Migrant workers, regardless of their skills level, may lose their contract if their employer fails to fulfil its obligations with regards to tax, labour rights and working conditions. This leaves the worker particularly vulnerable, especially to exploitation as they are dependent of their boss. This is why Social Platform would like a migrant residence permit status to be independent of their employer. Allowing the possibility to work part-time is also crucial to ensure that medical conditions, giving birth or caring for children won’t lead to losing one’s residence permit.
In summary, here is how we think the EU should protect the rights and dignity of migrant workers:
- One legal framework for all migrant workers.
- Research into ways to regulate the status of low- and medium-skilled workers already in the EU.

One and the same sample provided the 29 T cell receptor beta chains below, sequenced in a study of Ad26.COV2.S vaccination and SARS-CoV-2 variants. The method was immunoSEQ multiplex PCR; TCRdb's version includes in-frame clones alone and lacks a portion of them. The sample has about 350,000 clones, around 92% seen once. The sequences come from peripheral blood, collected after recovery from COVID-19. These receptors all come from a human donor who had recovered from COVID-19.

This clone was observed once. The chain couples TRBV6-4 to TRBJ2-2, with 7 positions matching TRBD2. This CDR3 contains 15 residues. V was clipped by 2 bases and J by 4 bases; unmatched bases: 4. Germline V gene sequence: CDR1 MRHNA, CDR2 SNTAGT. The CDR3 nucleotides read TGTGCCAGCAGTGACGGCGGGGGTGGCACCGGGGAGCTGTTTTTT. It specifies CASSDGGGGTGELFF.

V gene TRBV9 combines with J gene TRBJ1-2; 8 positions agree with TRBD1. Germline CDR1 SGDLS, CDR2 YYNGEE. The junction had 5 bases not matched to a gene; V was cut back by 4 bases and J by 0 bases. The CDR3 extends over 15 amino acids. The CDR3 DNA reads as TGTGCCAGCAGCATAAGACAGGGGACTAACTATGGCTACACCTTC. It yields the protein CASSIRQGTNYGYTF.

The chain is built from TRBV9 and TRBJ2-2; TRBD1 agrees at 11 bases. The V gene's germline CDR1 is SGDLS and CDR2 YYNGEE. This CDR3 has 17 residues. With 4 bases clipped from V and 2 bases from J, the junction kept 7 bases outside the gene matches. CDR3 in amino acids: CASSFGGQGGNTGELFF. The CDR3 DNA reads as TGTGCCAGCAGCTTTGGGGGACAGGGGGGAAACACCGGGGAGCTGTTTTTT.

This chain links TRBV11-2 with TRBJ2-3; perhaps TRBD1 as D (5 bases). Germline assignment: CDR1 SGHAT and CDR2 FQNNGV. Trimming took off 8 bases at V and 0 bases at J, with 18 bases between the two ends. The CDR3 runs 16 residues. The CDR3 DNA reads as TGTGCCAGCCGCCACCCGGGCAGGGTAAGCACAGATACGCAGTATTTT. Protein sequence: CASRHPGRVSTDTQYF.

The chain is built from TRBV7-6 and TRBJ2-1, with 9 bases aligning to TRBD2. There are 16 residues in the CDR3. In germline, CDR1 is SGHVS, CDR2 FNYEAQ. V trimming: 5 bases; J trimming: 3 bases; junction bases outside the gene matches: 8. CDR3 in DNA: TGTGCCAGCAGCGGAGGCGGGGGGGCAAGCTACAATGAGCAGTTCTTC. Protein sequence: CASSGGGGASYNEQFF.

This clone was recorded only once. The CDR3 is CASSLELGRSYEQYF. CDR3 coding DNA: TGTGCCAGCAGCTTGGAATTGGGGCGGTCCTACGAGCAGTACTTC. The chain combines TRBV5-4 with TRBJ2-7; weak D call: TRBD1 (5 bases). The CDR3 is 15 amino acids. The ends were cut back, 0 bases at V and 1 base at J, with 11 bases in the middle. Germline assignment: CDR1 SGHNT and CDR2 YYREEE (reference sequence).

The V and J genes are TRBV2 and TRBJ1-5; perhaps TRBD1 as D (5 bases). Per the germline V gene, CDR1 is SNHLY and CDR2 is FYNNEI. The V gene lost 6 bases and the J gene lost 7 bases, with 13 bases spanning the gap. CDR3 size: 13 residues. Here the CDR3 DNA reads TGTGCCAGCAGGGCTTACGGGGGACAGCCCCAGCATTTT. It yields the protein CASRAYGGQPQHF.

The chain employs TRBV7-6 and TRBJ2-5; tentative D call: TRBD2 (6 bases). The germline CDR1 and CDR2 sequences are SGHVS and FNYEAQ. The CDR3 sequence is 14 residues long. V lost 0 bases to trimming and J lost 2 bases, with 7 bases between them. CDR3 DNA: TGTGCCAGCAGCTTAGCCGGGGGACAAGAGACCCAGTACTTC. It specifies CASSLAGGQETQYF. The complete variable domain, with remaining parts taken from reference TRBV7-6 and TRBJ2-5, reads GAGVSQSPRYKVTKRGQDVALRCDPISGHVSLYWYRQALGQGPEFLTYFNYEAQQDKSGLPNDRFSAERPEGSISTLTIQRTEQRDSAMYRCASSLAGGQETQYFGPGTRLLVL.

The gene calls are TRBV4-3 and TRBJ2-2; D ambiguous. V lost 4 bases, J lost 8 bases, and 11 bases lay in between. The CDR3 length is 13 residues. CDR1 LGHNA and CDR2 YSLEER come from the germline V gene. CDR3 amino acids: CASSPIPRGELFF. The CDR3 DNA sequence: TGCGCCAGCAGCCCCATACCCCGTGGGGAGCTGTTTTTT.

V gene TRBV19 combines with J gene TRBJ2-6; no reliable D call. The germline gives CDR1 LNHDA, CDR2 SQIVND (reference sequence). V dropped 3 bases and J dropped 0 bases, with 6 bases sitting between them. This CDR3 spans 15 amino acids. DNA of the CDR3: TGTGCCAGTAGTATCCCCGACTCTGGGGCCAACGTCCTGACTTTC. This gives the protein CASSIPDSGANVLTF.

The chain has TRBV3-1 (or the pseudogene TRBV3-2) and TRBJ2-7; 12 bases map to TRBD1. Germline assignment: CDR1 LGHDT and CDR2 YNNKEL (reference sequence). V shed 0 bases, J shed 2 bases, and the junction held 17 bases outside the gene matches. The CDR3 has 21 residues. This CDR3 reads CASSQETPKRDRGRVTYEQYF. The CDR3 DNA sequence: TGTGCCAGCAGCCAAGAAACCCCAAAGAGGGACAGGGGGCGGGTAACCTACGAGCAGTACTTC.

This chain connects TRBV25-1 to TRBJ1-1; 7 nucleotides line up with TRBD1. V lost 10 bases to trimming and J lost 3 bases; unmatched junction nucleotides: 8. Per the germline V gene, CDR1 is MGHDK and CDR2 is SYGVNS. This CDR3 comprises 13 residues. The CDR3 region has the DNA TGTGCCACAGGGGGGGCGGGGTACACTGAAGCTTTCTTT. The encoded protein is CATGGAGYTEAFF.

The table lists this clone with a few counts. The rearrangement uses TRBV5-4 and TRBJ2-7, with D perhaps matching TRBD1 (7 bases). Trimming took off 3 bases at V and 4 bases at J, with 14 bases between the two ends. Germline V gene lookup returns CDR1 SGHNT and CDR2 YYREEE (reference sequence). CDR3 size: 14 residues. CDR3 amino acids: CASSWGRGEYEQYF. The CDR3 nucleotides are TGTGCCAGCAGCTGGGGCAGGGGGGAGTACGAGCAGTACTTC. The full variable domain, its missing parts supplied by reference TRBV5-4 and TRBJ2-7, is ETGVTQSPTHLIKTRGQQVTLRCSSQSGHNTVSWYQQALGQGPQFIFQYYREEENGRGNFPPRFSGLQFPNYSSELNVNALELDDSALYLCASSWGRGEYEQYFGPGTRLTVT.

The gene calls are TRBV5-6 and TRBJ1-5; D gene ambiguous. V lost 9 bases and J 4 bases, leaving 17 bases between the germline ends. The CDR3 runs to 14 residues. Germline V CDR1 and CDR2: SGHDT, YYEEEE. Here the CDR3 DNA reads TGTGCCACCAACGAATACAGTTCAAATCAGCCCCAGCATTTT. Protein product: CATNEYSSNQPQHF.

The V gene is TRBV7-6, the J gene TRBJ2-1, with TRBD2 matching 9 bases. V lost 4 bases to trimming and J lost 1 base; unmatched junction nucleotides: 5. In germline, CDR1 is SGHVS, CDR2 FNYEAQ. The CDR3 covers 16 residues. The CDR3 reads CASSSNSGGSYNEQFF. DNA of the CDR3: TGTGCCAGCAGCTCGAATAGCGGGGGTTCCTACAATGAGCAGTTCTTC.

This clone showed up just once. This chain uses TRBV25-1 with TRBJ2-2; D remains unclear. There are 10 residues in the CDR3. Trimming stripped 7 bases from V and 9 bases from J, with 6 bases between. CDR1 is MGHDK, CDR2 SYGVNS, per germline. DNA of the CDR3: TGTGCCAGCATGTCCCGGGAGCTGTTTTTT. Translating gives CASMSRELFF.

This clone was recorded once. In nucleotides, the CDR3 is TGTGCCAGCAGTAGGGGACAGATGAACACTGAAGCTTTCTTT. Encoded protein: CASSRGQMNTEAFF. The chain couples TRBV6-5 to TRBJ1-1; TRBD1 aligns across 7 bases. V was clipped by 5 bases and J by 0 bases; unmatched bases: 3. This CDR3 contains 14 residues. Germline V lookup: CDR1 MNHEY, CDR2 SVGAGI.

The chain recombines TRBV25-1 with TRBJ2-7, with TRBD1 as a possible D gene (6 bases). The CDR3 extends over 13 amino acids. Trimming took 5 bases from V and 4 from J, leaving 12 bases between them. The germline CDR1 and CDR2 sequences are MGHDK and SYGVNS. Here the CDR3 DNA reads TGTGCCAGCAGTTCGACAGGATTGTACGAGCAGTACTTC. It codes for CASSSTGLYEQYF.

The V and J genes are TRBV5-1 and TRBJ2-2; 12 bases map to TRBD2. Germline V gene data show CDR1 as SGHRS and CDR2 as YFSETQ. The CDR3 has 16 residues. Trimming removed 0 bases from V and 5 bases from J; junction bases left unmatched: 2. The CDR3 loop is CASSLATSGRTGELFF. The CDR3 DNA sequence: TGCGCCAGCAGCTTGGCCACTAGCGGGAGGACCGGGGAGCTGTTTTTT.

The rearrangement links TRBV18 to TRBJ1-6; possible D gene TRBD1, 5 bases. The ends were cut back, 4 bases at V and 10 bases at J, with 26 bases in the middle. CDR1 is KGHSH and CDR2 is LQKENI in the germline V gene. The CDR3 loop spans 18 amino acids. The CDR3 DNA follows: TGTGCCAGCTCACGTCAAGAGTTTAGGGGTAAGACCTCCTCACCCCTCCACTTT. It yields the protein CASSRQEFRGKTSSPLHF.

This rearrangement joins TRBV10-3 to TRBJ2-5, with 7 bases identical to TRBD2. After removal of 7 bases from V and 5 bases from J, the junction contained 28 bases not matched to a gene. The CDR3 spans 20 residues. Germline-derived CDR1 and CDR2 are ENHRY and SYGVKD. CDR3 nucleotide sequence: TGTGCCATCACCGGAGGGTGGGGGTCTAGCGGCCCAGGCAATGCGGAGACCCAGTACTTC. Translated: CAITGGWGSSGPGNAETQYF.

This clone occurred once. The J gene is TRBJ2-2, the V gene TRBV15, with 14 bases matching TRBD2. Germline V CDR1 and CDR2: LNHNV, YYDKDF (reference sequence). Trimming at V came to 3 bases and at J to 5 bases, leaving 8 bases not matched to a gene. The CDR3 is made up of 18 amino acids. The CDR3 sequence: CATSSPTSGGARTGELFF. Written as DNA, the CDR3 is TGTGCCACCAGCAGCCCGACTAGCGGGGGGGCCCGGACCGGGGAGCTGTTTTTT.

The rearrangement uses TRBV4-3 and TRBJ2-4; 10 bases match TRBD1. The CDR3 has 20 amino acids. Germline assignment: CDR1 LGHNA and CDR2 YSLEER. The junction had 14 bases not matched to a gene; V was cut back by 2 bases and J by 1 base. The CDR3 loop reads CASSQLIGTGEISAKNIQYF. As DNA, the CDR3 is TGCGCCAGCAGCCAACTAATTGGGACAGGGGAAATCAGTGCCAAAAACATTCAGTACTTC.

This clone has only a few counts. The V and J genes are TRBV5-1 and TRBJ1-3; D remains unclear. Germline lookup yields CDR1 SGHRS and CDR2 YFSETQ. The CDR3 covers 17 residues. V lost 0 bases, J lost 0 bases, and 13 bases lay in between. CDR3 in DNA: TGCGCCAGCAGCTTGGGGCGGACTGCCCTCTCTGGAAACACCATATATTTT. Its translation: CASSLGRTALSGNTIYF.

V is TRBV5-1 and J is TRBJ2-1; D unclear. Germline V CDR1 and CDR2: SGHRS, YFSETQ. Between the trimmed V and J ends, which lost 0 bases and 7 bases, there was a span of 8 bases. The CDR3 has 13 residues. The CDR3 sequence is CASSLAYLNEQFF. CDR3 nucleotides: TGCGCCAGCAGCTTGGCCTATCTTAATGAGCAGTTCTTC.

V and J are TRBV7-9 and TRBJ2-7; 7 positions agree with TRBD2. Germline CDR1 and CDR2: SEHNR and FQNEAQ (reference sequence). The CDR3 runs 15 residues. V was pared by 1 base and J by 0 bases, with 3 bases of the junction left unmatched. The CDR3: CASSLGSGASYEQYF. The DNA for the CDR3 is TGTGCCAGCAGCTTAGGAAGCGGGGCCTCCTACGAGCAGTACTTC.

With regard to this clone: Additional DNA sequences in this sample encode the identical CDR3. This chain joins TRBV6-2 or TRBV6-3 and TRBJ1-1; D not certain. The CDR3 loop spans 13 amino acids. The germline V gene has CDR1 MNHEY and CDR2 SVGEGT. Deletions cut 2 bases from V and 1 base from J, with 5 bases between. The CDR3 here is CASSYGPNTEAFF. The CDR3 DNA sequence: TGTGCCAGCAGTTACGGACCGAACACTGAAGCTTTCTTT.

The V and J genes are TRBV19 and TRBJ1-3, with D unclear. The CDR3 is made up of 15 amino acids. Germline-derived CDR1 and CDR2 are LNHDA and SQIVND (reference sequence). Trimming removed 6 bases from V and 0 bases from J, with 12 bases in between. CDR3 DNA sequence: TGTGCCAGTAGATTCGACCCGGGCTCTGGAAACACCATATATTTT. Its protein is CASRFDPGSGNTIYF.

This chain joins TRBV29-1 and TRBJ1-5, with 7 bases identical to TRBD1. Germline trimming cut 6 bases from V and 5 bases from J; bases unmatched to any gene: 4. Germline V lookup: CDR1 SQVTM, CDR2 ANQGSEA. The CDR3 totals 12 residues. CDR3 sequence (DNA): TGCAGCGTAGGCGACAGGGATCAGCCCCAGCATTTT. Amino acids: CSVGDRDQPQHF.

- Data collection to better understand the prevalence of undocumented migrant workers in the sector.
- The establishment of a firewall between the enforcement of labour standards and the enforcement of immigration control in law, policy and practice.
- Ensure that all migrant workers who suffered exploitation have access to protection and redress.
To learn more, download my presentation (PDF) made at the European Migration Network and the European Economic and Social Committee. You can also read my previous blog post on safe passages to the EU.
*The European Commission’s fitness check covers seven Directives: Family reunification Directive (2003/86/EC), Long-Term Residents Directive (2003/109/EC), EU Blue Card Directive (2009/50/EC), The Single Permit Directive (2011/98/EU), Seasonal Workers Directive (2014/36/EU), Intra-Corporate Transferees Directive (2014/66/EU) and Students and Researchers Directive (2016/801)